A number of Christian and traditional Jewish sources have accepted the Big Bang as a possible description of the origin of the universe, interpreting it to allow for a philosophical first cause. In particular, Pope Pius XII was an enthusiastic proponent of the Big Bang even before the theory was scientifically well-established, [cite journal| author = Pius XII | year = 1952 | title = Modern Science and the Existence of God | journal = The Catholic Mind | volume = 49 | pages = 182–192] [Lemaître protested, objecting to religious endorsement of any scientific theory, even his own. See Kragh (1996): 258.] and consequently the Roman Catholic Church has been a prominent advocate for the idea that creation "ex nihilo" can be interpreted as consistent with the Big Bang. This view is shared by many religious Jews in all branches of rabbinic Judaism. Some groups contend the Big Bang is also consistent with the teaching of creation according to Kabbalah. [cite web | author=The Kabbalah Centre | url= | title=Adam and Atom | accessdate=2006-11-12]

Islamic view

The Qu'ran reads:

"Do not the Unbelievers see that the heavens and the earth were joined together, then We clove them asunder and We created every living thing out of the water. Will they not then believe?"Quran-usc|21|30

"Then turned He to the heaven when it was smoke, and said unto it and unto the earth: Come both of you, willingly or loth. They said: We come, obedient."Quran-usc|41|11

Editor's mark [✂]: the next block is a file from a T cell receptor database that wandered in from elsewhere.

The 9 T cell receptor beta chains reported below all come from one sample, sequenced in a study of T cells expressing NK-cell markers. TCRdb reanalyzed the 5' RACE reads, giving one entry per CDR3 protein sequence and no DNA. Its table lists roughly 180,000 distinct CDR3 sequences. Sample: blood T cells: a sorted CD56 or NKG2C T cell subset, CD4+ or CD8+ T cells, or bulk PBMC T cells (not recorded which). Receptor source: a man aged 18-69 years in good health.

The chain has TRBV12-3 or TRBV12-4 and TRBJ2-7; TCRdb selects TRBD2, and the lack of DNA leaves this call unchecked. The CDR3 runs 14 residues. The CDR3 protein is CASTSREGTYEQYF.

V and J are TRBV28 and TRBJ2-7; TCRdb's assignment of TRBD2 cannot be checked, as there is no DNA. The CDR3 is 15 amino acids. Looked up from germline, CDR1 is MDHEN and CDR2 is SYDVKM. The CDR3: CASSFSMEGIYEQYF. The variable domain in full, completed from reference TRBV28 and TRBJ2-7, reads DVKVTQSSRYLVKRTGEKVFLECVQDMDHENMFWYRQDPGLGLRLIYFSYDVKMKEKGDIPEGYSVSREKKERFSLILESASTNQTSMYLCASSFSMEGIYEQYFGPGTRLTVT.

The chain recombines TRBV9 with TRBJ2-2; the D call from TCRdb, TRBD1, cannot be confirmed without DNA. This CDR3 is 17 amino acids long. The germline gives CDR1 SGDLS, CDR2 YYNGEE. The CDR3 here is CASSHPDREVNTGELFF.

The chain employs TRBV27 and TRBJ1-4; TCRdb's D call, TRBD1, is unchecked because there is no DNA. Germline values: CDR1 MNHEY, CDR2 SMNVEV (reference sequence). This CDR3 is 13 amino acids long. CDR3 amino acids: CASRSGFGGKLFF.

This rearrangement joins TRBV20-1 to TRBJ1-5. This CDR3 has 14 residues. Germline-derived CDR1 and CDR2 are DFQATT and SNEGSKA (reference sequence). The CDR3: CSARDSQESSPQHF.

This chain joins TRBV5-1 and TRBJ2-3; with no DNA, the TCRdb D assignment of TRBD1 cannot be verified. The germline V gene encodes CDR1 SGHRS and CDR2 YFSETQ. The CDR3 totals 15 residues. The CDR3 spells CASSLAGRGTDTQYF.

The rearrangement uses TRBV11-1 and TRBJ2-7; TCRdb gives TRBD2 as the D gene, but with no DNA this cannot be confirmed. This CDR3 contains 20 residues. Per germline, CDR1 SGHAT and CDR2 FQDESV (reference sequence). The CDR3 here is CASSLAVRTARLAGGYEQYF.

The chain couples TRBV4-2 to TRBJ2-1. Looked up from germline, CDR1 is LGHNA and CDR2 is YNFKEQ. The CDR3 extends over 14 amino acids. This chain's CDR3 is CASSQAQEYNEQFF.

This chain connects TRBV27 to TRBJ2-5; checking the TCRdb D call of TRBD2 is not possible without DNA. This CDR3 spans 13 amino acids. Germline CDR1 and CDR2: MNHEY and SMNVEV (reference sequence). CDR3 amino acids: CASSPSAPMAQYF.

"And it is We Who have constructed the heaven with might, and it is We Who are steadily expanding it."Quran-usc|51|47

"On the day when We will roll up heaven like the rolling up of the scroll for writings, as We originated the first creation, (so) We shall reproduce it; a promise (binding on Us); surely We will bring it about."Quran-usc|21|104

This is taken by some Muslims to correlate with the Big Bang model of the origin of the Universe, especially given the central role in the theory of the expansion of the Universe, and the idea that very early in the Universe's history matter and energy separated out from space and each other giving rise to the Universe of Space, matter and energy we know today.

Some critics have alleged though that these verses fit just as well, if not better, with the traditional geocentric ideas of the the formation of the Universe prominent at the time the Qu'ran was written, where the Heavens or Sky were separated from the Earth at creation. Some critics point to the fact that the idea that these verses fitted with a theory apart from the original geocentric view of the Universe never occurred to anyone until after that view had already been discredited by other sources, and hence reading any particular theory into these verses appears to a purely post hoc affair.